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Weekend Reading: "Advanced Placement Is A Scam"

Here are some of the best stories I tweeted out from over the weekend, plus the picture of Matt Damon wearing a Chicago Teachers Union hat:

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Think education isn't getting attention in the debates? The Atlantic looks at other topics with even less ow.ly/esyt4

Advanced Placement is a scam -- John Tierney in The Atlantic http://ow.ly/erNJu

The power - and peril - of outcome-based penalties (for Congress or teachers) -New Yorker nyr.kr/Tomxjc

The Irrational Allure of the Next Big [Education] Thing - Slate bit.ly/UU1rQW 

Why education reform may be doomed  Salon.comow.ly/erPaJ Richard Rothstein's takedown of Joel Klein

Marshmallow-ology: Delaying gratification only makes sense in an orderly environment, notes TIME ow.ly/erTeN

Juking the stats: Nearly half of SPED kids in CA taking easier form of state test, says EdSource ow.ly/erRva

Teen Bullied During Anti-Bullying Interview - TIME - ti.me/QwbipG

Now parents are "greyshirting" their middle school children to improve chances to become a D1 athletenyr.kr/X51mHk

He wasn't her first honors student to end up being a hit man - New Yorker's Nadya Labi nyr.kr/TomOmr

French President outdoes Obama with plan to hire more teachers AND eliminate homework ow.ly/1OX09x

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John Tierney's reflections on the College Board's AP program strongly reflect my own. I remember an article in the Los Angeles Times, the year before I started teaching AP at Locke, called "AP Classes in Name Only". It told of a second-year teacher given an AP Chemistry course without any lab equipment and having to teach fractions! (The school was much worse then than anything you ever witnessed at Locke, Alexander.) The counselling department was absolutely cynical in its AP placement policies; and while we were improving the situation in the middle of the last decade, it got worse after Green Dot took over, for a different reason: the civil rights orientation of the new counsellors, who were by no means cynical but who appeared to swallow the College Board's marketing hook, line, and sinker, led to low or no standards for admission to the courses, which degraded their quality for those who belonged in the courses (and for all of the other, less advanced courses in the departments, which had been drained of earnest, sincere students who did their homework without being by any stretch of the imagination advanced, and whose young teachers apparently couldn't distinguish truly advanced students from others because they had so little experience).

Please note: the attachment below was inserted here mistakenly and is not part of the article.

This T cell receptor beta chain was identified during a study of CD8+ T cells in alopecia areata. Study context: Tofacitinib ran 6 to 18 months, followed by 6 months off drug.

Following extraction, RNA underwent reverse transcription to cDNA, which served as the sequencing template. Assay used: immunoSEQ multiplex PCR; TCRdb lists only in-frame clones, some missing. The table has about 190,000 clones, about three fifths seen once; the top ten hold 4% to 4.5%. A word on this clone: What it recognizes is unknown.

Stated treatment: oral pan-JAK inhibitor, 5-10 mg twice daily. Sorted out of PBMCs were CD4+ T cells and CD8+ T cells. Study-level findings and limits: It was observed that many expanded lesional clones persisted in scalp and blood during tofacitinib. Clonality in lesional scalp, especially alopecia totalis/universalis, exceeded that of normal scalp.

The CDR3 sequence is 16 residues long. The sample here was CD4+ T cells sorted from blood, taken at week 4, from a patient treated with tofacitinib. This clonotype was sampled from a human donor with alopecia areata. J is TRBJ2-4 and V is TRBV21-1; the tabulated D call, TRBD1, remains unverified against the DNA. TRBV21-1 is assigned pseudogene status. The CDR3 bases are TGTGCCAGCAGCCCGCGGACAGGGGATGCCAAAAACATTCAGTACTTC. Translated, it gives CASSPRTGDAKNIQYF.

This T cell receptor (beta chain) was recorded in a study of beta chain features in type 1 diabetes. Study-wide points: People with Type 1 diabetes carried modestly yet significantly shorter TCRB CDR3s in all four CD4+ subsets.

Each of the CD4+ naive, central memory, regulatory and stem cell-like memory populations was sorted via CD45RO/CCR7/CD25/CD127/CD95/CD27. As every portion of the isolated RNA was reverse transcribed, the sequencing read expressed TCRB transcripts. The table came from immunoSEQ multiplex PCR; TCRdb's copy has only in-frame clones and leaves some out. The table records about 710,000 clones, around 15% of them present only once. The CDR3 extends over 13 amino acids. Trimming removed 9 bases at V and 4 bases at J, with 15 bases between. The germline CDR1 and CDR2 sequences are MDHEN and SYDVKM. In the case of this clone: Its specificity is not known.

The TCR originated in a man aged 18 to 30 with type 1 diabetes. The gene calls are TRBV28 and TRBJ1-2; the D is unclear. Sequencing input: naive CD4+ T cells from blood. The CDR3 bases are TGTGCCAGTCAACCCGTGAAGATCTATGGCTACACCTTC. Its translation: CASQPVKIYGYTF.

The Advanced Placement Program® invites AP® teachers and students to examine multiple sides of an issue — thinking critically, examining evidence, and then arguing with precision and accuracy —and this invitation extends to their views of the AP Program itself. Accordingly, AP evolves from year to year, thanks in no small part to insightful and incisive feedback from educators and youth.

So when I read a recent blog post by John Tierney, I was disappointed that he hadn’t demonstrated the same critical thinking skills we see so effectively deployed by AP students, who recognize that hyperbole and overstatement should be used sparingly, that intellectually honest arguments must be grounded in evidence, and that complex issues require careful thinking.
On behalf of the tens of thousands of AP teachers and students whose classroom experiences Mr. Tierney so unilaterally condemns, I’m writing to provide some evidence intended to describe a much more diverse set of AP experiences than Mr. Tierney allows.

Mr. Tierney says AP courses don’t “hold a candle” to the college course he taught. I have no data about the quality of the course he taught, so can only compare AP courses to the introductory college courses at institutions like Duke, Stanford, University of California–Berkeley, University of Texas at Austin, and Yale, which are among dozens of institutions that each recently piloted AP Exam questions among its own students to confirm comparability of content, skills and rigor. In fact, 5,000 college professors from the nation’s leading colleges and universities participate annually in the review of every AP teacher’s course, the writing of each AP Exam question, and the scoring of the AP Exams. These professors consistently attest to the overall quality of AP teachers’ work and its comparability to the best outcomes of introductory college courses. These professors recognize that just as there is much variability among the thousands of instructors who teach introductory courses on college campuses, there is variability among AP teachers. And these professors express a wish that there were as much support for quality across the instructors of introductory college courses, many of whom are graduate students teaching their first courses, as there is for AP teachers, let alone a consistent external examination to serve as a reliable and valid measure of learning in such coursework.